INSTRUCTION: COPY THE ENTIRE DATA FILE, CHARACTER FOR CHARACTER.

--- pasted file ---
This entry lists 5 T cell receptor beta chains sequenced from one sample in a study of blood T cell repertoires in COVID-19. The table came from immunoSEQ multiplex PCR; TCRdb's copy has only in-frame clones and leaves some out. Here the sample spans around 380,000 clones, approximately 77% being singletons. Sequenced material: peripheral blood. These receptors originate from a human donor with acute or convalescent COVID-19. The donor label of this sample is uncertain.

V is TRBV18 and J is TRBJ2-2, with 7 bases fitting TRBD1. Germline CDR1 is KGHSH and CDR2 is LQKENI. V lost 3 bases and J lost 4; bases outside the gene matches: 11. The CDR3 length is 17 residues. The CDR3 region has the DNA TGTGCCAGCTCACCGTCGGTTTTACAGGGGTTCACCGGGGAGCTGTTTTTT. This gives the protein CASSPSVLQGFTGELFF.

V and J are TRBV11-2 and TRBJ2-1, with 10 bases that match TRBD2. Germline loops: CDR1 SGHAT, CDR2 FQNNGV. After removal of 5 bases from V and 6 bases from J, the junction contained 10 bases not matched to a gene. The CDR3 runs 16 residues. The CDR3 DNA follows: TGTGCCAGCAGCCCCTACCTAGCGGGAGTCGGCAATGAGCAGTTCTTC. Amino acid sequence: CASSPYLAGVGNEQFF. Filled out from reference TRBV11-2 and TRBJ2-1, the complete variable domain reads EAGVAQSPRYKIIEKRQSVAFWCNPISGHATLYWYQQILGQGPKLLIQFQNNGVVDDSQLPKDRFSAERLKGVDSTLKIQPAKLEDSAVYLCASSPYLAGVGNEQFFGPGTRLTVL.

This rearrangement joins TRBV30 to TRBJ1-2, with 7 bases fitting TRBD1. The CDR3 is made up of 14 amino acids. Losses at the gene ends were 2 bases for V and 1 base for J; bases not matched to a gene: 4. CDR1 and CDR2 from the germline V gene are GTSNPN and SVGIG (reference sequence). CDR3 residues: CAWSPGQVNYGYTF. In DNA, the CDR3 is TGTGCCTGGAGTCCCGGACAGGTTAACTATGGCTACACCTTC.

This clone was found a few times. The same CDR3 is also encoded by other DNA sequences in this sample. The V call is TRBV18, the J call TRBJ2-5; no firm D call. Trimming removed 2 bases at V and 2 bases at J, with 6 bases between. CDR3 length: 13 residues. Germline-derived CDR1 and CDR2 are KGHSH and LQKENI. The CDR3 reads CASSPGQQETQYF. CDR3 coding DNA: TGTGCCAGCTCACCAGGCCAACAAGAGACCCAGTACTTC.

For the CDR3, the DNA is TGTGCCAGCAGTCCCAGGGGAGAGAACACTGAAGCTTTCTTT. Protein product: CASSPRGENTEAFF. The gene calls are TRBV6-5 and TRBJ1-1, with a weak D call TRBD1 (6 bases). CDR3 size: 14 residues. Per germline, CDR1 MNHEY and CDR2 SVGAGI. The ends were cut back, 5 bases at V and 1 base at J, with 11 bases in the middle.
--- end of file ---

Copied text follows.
This entry lists 5 T cell receptor beta chains sequenced from one sample in a study of blood T cell repertoires in COVID-19. The table came from immunoSEQ multiplex PCR; TCRdb's copy has only in-frame clones and leaves some out. Here the sample spans around 380,000 clones, approximately 77% being singletons. Sequenced material: peripheral blood. These receptors originate from a human donor with acute or convalescent COVID-19. The donor label of this sample is uncertain.

V is TRBV18 and J is TRBJ2-2, with 7 bases fitting TRBD1. Germline CDR1 is KGHSH and CDR2 is LQKENI. V lost 3 bases and J lost 4; bases outside the gene matches: 11. The CDR3 length is 17 residues. The CDR3 region has the DNA TGTGCCAGCTCACCGTCGGTTTTACAGGGGTTCACCGGGGAGCTGTTTTTT. This gives the protein CASSPSVLQGFTGELFF.

V and J are TRBV11-2 and TRBJ2-1, with 10 bases that match TRBD2. Germline loops: CDR1 SGHAT, CDR2 FQNNGV. After removal of 5 bases from V and 6 bases from J, the junction contained 10 bases not matched to a gene. The CDR3 runs 16 residues. The CDR3 DNA follows: TGTGCCAGCAGCCCCTACCTAGCGGGAGTCGGCAATGAGCAGTTCTTC. Amino acid sequence: CASSPYLAGVGNEQFF. Filled out from reference TRBV11-2 and TRBJ2-1, the complete variable domain reads EAGVAQSPRYKIIEKRQSVAFWCNPISGHATLYWYQQILGQGPKLLIQFQNNGVVDDSQLPKDRFSAERLKGVDSTLKIQPAKLEDSAVYLCASSPYLAGVGNEQFFGPGTRLTVL.

This rearrangement joins TRBV30 to TRBJ1-2, with 7 bases fitting TRBD1. The CDR3 is made up of 14 amino acids. Losses at the gene ends were 2 bases for V and 1 base for J; bases not matched to a gene: 4. CDR1 and CDR2 from the germline V gene are GTSNPN and SVGIG (reference sequence). CDR3 residues: CAWSPGQVNYGYTF. In DNA, the CDR3 is TGTGCCTGGAGTCCCGGACAGGTTAACTATGGCTACACCTTC.

This clone was found a few times. The same CDR3 is also encoded by other DNA sequences in this sample. The V call is TRBV18, the J call TRBJ2-5; no firm D call. Trimming removed 2 bases at V and 2 bases at J, with 6 bases between. CDR3 length: 13 residues. Germline-derived CDR1 and CDR2 are KGHSH and LQKENI. The CDR3 reads CASSPGQQETQYF. CDR3 coding DNA: TGTGCCAGCTCACCAGGCCAACAAGAGACCCAGTACTTC.

For the CDR3, the DNA is TGTGCCAGCAGTCCCAGGGGAGAGAACACTGAAGCTTTCTTT. Protein product: CASSPRGENTEAFF. The gene calls are TRBV6-5 and TRBJ1-1, with a weak D call TRBD1 (6 bases). CDR3 size: 14 residues. Per germline, CDR1 MNHEY and CDR2 SVGAGI. The ends were cut back, 5 bases at V and 1 base at J, with 11 bases in the middle.